Defendant's trial commenced on December 5, 1990. Prior to trial, defense counsel asked about charges pending against Muhammad. The lawyer noted that the State had given him a "printout" of Muhammad's criminal record reflecting a pending charge for a robbery committed on July 7, 1989 in Essex County.

The prosecutor questioned the accuracy of that record and objected to defense counsel's request to question Muhammad about the charge or any favorable treatment he had received or anticipated until she confirmed that there actually was a charge. She told the judge she was "looking into it."

Before the first witness testified, the prosecutor advised that "they" had "checked down with the computer on Taalib and the aliases that he has and there is no pending charge in Essex County. So the rap sheet is in error. Everything has been disposed of." The judge gave the prosecutor this instruction, "What you should do is check what he has on his rap sheet and how it has been disposed of and if it is at all traceable," but the prosecutor changed the subject. The prosecutor gave no indication that there was another pending charge.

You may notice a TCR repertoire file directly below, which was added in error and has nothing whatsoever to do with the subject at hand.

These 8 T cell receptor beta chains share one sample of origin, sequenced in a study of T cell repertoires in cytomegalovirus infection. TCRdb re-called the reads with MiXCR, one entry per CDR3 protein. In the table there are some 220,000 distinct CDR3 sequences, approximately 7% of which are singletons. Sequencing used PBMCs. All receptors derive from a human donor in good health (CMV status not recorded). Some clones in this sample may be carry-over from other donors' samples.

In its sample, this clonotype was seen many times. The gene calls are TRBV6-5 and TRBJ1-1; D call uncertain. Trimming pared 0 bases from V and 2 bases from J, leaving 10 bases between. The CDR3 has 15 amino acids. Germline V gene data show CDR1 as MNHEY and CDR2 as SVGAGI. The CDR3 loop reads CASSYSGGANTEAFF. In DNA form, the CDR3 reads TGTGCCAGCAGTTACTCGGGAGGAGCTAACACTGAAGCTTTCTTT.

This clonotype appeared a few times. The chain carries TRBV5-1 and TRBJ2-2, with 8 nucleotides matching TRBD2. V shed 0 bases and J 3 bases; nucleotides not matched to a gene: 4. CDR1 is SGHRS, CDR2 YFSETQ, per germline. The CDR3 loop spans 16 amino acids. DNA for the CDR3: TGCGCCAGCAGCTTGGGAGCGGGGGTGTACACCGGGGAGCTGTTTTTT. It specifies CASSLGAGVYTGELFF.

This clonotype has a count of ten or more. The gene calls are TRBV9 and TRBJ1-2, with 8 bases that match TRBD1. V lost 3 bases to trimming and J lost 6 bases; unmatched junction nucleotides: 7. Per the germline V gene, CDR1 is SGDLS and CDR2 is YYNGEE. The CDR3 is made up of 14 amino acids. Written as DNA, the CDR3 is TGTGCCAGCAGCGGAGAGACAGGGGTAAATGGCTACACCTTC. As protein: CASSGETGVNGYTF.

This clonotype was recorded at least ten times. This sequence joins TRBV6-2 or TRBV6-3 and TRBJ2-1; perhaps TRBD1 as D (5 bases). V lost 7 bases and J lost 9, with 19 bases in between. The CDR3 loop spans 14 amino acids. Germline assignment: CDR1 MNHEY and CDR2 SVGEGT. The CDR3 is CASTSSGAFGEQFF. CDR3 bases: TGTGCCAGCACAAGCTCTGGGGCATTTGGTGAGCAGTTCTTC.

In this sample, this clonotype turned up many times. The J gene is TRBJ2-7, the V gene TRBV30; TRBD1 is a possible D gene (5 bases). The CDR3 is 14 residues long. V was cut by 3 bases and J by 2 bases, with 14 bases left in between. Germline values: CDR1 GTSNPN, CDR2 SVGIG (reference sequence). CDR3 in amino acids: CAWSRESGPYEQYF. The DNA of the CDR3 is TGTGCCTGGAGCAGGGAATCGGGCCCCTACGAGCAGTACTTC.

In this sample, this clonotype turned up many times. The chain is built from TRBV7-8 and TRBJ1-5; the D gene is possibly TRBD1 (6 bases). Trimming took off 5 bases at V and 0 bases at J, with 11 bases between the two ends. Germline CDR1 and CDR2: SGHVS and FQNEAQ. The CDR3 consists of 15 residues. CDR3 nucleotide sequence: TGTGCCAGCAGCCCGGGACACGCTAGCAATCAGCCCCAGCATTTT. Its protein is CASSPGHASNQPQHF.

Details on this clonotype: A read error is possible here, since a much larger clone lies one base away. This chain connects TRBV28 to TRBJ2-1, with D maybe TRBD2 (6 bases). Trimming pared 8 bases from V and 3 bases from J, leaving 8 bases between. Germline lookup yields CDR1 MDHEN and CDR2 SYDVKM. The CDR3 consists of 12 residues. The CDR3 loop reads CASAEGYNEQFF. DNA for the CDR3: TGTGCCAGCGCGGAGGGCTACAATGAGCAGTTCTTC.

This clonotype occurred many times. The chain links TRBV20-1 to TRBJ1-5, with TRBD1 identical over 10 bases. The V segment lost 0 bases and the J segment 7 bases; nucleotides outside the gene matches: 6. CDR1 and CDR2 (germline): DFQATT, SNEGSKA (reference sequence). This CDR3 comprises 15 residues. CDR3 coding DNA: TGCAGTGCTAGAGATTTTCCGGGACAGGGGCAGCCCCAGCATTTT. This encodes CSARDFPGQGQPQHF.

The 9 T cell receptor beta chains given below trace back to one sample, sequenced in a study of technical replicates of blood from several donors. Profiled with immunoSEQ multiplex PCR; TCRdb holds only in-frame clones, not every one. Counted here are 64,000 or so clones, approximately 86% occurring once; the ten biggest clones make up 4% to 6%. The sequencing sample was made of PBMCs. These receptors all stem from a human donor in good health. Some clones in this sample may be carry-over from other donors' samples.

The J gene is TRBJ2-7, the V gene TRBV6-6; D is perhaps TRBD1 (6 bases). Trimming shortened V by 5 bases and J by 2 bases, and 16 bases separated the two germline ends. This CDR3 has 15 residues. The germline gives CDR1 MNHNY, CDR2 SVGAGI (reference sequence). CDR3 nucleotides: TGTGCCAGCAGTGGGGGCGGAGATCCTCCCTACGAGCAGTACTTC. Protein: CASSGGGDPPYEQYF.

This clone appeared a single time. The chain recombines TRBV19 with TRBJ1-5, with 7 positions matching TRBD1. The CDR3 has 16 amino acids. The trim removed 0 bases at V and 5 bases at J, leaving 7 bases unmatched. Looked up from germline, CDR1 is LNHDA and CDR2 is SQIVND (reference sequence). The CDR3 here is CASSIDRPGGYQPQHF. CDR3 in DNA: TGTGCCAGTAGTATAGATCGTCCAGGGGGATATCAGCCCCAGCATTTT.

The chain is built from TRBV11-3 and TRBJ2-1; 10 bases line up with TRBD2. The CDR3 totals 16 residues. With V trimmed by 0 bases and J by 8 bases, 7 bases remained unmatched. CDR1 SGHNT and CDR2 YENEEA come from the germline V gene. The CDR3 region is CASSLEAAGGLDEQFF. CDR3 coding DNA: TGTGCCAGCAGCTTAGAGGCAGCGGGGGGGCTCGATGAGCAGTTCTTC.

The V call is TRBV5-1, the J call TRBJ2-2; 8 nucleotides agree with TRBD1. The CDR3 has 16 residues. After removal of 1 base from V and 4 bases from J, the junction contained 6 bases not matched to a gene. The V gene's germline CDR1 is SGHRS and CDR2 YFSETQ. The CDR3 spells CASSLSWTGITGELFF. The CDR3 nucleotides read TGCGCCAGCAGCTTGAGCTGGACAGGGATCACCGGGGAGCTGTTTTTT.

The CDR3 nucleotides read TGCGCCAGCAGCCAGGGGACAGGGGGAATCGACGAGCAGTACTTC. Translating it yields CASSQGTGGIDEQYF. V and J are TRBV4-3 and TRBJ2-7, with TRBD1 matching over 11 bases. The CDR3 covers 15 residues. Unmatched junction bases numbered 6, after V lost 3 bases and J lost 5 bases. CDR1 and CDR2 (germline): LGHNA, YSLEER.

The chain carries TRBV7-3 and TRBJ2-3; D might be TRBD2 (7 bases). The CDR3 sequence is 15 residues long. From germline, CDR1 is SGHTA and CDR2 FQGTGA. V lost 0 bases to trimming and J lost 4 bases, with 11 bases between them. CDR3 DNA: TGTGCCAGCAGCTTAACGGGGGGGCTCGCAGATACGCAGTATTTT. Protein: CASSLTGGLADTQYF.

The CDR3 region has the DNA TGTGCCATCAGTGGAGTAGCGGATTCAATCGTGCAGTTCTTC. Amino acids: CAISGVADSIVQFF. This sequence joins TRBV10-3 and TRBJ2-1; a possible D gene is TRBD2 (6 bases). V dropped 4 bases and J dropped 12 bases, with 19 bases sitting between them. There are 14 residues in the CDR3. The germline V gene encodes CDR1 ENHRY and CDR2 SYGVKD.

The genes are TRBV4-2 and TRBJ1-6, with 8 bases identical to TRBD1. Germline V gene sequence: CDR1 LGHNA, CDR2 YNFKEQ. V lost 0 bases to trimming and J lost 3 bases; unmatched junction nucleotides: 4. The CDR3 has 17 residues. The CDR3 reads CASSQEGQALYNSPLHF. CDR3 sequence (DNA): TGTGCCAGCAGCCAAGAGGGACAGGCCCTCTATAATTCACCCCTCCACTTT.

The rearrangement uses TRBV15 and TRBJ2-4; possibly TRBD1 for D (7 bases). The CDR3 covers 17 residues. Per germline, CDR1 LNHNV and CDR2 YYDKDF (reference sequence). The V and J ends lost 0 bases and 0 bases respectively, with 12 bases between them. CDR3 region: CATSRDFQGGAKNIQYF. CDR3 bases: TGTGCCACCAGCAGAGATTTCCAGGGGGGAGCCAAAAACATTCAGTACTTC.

When defense counsel cross-examined Muhammad at trial, he asked about a three-year sentence Muhammad was serving for drug crimes committed in Union County. Muhammad had pled guilty to those charges and received the minimum sentence. Defense counsel also elicited from Muhammad an admission that he first reported what he knew about Williams' homicide to an investigator from the Union County Prosecutor's office while incarcerated on those pending drug charges. Muhammad denied receiving any favorable treatment in return for the information he provided, but he admitted the investigators told him they would make his cooperation known.

Although Muhammad was also questioned about several other prior convictions that were disclosed, the assistant prosecutor asked Muhammad if he had any charges pending, and Muhammad said he did not. In her summation, the prosecutor argued: "[R]emember that Taalib has nothing to gain at this point. Taalib testified I have nothing pending. I'm in jail. This is what happened."